Humans have an innate fascination with things they cannot see or can’t understand. We don’t seem capable of just living, just getting on, we have to learn, progress, tinker, meddle. On the one hand, obviously, this is good, it has brought us great discoveries, on the other hand, perhaps some discoveries are best left undiscovered.

The Discovery begins with Thomas, Robert Redford (Pete’s Dragon, Captain American: The Winter Soldier), being interviewed about his discovery that the afterlife has been scientifically proven to exist. Queue a raft of suicides as people take their own lives in an attempt to get ‘there’, without really knowing what or where ‘there’ is, just in the hope, or belief, that it’s better than the here and now.

Fast forward a couple of years and the suicide rate is topping out at over four-million. Will, Jason Segel (The Muppets, Bad Teacher) sets out to ask his father Thomas, who has since disappeared from public view, to put a stop to everything, tell everyone it was a lie, stop the suicides. Along the way he prevents Isla, Rooney Mara (Lion, Kubo And The Two Strings), from committing suicide and finds his father and brother, Jason Plemons (Black Mass, Bridge of Spies), working on a way of recording what the afterlife looks like, what actually happens, whilst running a sort of sanctuary come-cult.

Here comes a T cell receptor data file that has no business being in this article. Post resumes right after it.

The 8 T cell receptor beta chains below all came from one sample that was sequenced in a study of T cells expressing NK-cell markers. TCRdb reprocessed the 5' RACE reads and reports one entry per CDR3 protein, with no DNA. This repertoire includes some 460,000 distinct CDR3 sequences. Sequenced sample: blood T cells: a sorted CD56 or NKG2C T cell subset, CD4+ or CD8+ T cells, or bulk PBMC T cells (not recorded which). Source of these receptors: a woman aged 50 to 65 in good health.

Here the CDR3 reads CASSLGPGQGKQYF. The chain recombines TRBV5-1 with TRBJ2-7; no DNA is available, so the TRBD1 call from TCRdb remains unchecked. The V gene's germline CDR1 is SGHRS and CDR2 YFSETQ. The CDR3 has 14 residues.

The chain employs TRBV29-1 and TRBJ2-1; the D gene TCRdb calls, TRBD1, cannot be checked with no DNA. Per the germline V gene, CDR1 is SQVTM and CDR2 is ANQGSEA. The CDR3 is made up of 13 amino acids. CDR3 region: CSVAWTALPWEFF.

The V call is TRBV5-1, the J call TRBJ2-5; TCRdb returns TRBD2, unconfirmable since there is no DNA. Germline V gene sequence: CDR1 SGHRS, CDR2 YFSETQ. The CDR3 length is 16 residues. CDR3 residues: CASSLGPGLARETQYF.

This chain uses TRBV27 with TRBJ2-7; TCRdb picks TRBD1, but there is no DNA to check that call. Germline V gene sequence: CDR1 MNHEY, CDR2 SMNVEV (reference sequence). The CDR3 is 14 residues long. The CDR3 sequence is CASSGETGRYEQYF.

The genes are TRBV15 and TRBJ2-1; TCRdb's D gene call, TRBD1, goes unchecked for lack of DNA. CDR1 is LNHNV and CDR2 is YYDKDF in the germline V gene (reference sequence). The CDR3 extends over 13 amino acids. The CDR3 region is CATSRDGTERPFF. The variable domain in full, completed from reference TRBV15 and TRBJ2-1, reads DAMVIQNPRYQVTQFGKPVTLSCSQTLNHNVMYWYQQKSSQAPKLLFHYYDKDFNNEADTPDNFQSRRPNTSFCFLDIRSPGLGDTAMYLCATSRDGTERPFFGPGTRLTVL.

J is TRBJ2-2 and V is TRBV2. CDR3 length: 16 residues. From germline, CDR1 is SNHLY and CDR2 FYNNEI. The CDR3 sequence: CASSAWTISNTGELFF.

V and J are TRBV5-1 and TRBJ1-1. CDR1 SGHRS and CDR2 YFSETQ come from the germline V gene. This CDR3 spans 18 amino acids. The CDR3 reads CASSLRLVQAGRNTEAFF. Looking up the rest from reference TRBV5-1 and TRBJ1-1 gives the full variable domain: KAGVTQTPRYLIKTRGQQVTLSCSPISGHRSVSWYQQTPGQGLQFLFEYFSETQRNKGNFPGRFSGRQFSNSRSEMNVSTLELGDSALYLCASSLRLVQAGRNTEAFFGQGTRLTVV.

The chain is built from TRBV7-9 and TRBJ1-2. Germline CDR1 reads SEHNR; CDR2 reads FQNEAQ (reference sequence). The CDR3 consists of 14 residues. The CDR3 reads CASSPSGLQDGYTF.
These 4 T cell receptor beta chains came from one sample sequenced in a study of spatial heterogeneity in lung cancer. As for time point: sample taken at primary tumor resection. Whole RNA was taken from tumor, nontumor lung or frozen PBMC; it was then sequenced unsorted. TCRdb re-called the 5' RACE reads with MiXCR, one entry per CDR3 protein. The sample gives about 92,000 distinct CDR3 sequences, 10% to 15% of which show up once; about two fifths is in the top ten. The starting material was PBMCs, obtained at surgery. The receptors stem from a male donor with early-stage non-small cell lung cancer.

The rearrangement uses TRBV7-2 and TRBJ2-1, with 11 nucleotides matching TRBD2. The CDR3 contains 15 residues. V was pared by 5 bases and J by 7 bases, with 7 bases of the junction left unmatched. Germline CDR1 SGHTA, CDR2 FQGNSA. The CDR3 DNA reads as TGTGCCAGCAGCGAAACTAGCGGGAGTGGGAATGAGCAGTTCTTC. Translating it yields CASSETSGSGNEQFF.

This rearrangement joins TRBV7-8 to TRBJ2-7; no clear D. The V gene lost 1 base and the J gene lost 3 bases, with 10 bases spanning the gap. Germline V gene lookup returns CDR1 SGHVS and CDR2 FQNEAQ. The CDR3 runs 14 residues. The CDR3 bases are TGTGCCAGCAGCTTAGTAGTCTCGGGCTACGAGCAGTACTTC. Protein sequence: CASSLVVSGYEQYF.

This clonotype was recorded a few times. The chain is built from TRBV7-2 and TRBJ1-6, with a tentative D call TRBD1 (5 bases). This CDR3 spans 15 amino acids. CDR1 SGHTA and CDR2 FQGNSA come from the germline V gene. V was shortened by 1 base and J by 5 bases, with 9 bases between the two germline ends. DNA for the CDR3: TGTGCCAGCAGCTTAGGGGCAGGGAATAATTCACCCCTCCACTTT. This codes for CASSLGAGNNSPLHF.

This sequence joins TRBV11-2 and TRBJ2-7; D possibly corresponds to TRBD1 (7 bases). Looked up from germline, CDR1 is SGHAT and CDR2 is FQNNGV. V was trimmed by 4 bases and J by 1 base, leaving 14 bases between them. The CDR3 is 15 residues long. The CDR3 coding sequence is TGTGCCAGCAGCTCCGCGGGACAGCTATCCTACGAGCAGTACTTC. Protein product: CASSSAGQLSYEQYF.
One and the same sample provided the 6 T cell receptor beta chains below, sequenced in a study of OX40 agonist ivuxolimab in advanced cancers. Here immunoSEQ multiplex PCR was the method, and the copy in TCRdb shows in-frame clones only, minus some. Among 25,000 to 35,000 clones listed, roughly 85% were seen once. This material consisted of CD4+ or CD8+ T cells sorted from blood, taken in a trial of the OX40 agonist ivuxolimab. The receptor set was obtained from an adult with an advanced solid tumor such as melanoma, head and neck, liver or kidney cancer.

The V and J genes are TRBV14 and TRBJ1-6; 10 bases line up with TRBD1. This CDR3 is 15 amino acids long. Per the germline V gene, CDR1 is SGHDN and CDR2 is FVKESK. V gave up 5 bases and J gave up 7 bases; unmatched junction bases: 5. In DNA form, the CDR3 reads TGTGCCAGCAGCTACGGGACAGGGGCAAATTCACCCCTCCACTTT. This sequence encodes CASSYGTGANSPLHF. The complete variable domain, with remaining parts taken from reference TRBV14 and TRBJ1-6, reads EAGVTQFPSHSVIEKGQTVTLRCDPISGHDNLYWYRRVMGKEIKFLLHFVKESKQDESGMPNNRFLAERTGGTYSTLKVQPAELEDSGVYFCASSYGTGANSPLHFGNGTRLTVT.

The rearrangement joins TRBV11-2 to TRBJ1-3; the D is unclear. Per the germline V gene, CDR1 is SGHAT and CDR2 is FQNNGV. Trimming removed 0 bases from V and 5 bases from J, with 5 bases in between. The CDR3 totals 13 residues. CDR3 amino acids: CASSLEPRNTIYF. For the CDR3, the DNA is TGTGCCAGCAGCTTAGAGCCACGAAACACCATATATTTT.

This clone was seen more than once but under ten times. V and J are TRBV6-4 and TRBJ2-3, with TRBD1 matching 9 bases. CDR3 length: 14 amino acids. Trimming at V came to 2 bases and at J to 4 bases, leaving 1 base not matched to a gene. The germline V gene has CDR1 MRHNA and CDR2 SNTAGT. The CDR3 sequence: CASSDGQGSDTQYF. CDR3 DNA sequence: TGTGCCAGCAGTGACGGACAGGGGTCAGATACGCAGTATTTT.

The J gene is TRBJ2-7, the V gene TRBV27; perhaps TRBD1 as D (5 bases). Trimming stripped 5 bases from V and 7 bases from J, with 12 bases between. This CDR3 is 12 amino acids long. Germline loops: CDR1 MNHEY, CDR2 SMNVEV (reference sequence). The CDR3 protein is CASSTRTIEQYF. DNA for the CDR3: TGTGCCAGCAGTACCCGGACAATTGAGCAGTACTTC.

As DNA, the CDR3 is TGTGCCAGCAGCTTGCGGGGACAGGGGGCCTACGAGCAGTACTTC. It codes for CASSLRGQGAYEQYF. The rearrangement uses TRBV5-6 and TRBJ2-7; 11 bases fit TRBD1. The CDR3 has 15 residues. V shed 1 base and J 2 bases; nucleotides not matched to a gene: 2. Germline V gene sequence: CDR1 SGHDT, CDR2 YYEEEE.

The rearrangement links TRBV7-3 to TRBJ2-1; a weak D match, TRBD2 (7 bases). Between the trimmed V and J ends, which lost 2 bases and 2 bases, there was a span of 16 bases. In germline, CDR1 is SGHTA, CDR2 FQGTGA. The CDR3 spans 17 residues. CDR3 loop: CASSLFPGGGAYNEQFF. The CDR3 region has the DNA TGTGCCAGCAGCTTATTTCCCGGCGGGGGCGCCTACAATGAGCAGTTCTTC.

Writers Justin Lader (first feature) and writer/director Charlie McDowell (The One I Love, Silicon Valley (TV)) can be very proud of The Discovery. As you sit and watch you are absorbed into this strange world they’ve crafted. It’s one of bleak, wintery visuals, very few people except those we are concerned with and stellar performances all round. But, as you continue to watch, as you are dragged further in, they hit you with the twist and suddenly you’re watching a sci-fi movie and trying to grasp what’s going on.

I’m sure there will be those of you, or your friends, who will claim to have seen the twist coming, spotted it from the start, the usual. However, I’d pity those people as they don’t get to indulge in what is a truly wonderful twist reveal, a real mind-bender. Sure, it’s roots are in things like Flatliners, Total Recall, Inception and The Sixth Sense, but that’s not a bad thing. Not a bad thing at all.

Isaacs puts in a first-class performance as Will, a non-believer in his father’s discovery and still blaming his father for their mother’s death. Plemons plays the weird, slightly slow, brother very well and Redford puts in a performance that makes you believe the apple hasn’t fallen too far from the tree. He’s in command at all times and a creepy, almost showman, leader of this strange ‘cult’ he’s created. Mara too is to be commended. Her performance as Isla, a woman who has lost much and blames herself, is considerate and beautifully thought-out.

If there are problems it’s that it can feel a little slow at times and some of the supporting cast get a back-story, others are simply there and we know little about them. As mentioned, the twist borrows heavily from films that have gone before which can dampen the affect slightly, but only slightly.

A point arises in the film when Isla says that people will eventually start killing other people and claiming to be ‘saving’ them, sending them on to a better life. It’s a thought-provoking point in what is a wonderfully crafted film with great performances, it will make you wonder why we don’t see Isaacs in more movies. It puts the spotlight on our insatiable thirst for knowledge and how it’s not all good.

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